Glasses aren't just for seeing anymore.
Thanks to a spectrum of shapes and shades, spectacles have become a fashion accessory for the nearsighted, farsighted and even clear sighted.
"Consumers have been, and continue to be, more interested in buying eyewear as an accessory instead of solely out of necessity," says Jenna LaRoche, a spokeswoman for the Vision Council, which tracks trends and data related to eyewear. "Influence from celebrities and runway fashions have certainly played a role in this."
Recently, many designers have been dabbling in eyewear. Victoria Beckham partnered with London-based Cutler & Gross for a line of stylish frames. For the past couple of years, the Council of Fashion Designers of America and Luxottica have tapped designers such as Rebecca Minkoff, Kara Ross, Nanette Lepore and Yeohlee to create limited-edition collections for Vogue Eyewear.
Some seek glasses to add a pop of color to an outfit. Others want them for a maturity boost when interviewing for a job, despite having perfect vision, says Norman Childs, whose Eyetique has locations across the city, including South Hills Village, Pine and Shadyside.
In Pittsburgh, there are several boutiques that specialize in luxury glasses and the personal attention necessary to navigate this sea of specs.
"We really want the right product [for people] because every client that we have represents us, and there's nothing worse than somebody having a pair of glasses they don't like," Mr. Childs says.
His eyewear boutiques and examination centers were among the first of their kind in Pittsburgh when he opened in Squirrel Hill in 1979, he noted. What put him on the map in the 1980s was carrying frames by Oliver Peoples, back then just a single store on Sunset Boulevard in California. It took some convincing to nudge the budding designer eyewear business to provide him with frames to sell, but the outcome was overwhelming.
"I sliced the box open and literally people were buying them out of the box from me," he says. "That started us off in this luxury market of optical."
Today, Mr. Childs also stocks his own line of glasses, most of which are handmade in a small factory in California. Other collections available at Eyetique include Robert Marc, Bevel, Face a Face and Theo.
"Our business is growing, so that's telling me that people appreciate beautiful product, handmade product, things you just can't buy anywhere," he says.
Other high-end eyewear boutiques have popped up over the years across Pittsburgh, such as Heidioptics, Downtown, and ILORI at Ross Park Mall. Some of them have sensed similar demands for fashionable, well-crafted glasses.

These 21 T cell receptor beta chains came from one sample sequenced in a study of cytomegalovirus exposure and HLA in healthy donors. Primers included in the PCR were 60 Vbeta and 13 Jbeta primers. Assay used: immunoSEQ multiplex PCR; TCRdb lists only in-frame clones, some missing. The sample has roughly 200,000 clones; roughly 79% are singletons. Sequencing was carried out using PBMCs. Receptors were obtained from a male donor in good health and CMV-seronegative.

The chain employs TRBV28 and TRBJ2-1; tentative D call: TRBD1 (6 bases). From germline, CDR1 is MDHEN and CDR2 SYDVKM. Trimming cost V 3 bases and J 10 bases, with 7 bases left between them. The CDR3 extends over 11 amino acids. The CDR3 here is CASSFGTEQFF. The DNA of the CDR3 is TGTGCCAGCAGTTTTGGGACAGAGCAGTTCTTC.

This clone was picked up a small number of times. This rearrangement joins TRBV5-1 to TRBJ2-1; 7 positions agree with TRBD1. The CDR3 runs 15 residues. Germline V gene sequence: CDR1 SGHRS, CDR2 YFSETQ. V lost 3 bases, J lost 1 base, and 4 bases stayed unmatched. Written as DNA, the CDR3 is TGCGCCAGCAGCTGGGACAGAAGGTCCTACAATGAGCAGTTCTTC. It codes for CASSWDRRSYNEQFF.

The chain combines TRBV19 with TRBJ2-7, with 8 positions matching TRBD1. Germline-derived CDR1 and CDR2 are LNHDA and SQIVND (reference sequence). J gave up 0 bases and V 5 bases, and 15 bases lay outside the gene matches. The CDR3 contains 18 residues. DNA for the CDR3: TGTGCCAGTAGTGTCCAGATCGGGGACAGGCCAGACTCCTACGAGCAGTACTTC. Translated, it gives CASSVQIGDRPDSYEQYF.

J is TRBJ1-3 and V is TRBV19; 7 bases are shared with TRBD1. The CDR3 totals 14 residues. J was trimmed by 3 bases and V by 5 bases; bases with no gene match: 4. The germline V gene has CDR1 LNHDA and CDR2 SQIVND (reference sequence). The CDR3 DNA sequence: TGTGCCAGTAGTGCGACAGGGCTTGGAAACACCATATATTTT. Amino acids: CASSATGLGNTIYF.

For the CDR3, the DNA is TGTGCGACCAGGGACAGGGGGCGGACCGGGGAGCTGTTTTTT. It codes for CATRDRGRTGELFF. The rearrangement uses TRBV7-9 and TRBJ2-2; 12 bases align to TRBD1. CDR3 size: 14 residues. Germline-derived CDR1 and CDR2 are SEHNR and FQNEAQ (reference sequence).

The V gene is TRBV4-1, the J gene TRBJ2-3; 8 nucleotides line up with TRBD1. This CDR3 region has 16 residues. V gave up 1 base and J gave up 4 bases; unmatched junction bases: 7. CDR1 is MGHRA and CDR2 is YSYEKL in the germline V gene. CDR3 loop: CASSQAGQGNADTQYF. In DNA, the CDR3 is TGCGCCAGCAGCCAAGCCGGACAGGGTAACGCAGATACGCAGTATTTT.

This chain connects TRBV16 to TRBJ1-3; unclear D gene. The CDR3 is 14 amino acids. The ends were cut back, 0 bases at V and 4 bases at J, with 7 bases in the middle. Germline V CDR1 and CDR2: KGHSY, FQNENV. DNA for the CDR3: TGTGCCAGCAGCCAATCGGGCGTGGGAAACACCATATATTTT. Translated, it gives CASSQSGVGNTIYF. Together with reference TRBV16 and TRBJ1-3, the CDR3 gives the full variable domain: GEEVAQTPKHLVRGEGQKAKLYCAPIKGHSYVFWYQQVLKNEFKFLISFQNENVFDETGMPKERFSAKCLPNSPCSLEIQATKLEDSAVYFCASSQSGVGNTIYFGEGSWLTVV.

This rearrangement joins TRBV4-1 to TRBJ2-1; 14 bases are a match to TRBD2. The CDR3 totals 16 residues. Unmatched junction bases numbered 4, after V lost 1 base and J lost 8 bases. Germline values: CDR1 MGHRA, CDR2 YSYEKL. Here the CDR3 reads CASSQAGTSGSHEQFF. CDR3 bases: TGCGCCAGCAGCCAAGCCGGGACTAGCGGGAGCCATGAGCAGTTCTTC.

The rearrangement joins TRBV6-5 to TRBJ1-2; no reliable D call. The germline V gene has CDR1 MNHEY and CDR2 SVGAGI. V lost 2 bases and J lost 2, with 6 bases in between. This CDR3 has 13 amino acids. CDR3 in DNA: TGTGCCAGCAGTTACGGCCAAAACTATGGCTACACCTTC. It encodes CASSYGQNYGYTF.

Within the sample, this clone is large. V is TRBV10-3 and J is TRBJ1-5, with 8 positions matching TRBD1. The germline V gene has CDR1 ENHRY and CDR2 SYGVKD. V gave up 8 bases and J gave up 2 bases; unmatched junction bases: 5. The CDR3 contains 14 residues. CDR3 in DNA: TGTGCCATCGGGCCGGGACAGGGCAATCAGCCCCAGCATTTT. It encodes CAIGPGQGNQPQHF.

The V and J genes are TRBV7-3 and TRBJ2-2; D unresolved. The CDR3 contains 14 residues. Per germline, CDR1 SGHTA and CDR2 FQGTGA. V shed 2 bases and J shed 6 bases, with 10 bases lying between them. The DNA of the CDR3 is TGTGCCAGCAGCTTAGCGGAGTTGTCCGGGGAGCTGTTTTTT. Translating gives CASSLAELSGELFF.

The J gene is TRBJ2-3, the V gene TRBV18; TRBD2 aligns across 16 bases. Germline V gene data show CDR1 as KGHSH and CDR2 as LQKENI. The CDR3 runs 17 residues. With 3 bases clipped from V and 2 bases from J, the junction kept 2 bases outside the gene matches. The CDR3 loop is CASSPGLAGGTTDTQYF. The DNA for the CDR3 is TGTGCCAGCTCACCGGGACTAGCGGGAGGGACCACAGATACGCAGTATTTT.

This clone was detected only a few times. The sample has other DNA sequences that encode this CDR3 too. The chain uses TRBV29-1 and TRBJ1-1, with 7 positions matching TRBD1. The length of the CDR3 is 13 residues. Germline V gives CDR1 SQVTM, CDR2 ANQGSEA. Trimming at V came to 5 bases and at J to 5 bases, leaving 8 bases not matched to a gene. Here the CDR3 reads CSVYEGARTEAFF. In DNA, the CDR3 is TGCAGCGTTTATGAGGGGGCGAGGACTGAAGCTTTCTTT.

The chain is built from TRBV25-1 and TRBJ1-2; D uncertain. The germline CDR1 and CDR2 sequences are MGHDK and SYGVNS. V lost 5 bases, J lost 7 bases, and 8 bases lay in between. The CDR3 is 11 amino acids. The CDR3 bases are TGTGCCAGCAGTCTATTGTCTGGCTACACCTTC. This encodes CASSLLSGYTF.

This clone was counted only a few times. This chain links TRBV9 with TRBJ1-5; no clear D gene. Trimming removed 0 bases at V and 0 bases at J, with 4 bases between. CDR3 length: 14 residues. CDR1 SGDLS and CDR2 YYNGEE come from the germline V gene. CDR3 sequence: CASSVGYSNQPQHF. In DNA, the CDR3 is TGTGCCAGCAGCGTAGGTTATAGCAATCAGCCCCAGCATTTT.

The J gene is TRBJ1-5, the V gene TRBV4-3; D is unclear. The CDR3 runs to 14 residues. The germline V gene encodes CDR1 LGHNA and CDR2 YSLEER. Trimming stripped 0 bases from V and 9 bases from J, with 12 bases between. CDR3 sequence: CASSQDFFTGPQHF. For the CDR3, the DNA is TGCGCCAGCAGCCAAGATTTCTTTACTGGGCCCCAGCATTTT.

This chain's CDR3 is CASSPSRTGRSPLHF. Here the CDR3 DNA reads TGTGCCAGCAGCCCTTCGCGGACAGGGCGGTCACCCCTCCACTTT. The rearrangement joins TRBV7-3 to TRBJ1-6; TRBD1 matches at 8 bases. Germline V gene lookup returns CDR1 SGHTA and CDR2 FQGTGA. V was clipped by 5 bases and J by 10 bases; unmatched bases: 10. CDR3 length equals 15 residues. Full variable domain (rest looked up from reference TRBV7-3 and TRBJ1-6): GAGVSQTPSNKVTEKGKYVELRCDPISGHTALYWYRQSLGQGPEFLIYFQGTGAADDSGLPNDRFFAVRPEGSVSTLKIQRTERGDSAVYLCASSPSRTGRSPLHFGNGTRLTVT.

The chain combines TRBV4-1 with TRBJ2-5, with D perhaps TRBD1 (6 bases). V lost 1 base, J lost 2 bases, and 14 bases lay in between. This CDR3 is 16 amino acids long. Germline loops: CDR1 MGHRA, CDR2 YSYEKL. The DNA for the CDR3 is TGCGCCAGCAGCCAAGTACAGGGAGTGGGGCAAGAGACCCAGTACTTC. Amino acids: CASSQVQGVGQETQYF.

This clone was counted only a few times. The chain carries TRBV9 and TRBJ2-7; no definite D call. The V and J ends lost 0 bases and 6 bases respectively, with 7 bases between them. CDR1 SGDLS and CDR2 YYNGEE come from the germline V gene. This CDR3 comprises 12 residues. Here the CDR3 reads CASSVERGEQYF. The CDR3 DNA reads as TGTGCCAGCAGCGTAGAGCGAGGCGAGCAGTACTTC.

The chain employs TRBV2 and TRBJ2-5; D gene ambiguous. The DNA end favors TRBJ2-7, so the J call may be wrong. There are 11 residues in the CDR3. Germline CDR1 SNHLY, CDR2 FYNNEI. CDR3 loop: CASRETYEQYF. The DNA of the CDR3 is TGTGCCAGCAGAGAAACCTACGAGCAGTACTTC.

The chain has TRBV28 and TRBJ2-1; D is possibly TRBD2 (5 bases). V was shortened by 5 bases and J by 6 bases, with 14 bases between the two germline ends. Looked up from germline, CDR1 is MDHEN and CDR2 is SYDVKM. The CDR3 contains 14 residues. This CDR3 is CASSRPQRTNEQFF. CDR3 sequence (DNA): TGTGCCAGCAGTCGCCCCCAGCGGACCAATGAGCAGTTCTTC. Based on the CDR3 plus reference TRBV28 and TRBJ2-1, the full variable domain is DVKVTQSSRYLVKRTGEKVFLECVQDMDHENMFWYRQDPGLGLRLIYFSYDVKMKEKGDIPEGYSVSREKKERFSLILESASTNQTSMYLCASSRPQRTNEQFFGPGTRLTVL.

"I think people want quality," says Katie Rau, an optician at Eyepolis at the Waterfront, home to an ophthalmologist and eyeglass styles by designers from across the globe, including Mykita (Berlin), Kilsgaard (Denmark) and Koali (France). It also sells better-known brands, such as Oakley and Ray-Ban.
She keeps up on latest trends and new designers by attending eyeglass shows, such as the International Vision Expo this month at the Javits Center in New York City.
There are many looks -- at price points that range from a couple hundred into the thousands -- attracting attention for spring. Color is one of the biggest trends for women, from pastels to neons, according to the Vision Council. Matte orange and green are other hues growing in popularity. Some eyewear is showing signs of 1980s influences as frames become larger and rounder, a switch from the recent surge of chunky rectangular frames. For a retro vibe, there are plastic pairs and ones with cat eyes. Even people with smaller faces can try some of these oversized shapes, as there are now designers who make them on a petite scale, Ms. Rau says.
Color also is key for men, particularly rich reds and bold blues. The Vision Council is calling for "an old-school revival," thanks to a resurgence in round frames, brow bars and modernized aviators. For the classic guy, there are clean, sleek frames in cool colors, such as gray, black and metal. And don't forget about clip-on lenses -- they are another option.
Sticking to something traditional? Want to take a risk with your readers? Specialty boutiques help shoppers find the pair that works best with their life and personal style. For those enticed by eyewear for style purposes, plano lenses without prescriptions are available.
"I want to make sure our clients and customers come in feeling great and leave feeling great," Mr. Childs says. "We put that at a very high level. That's what's built our business."
Sara Bauknecht: firstname.lastname@example.org or on Twitter @SaraB_PG. First Published March 5, 2013 5:00 AM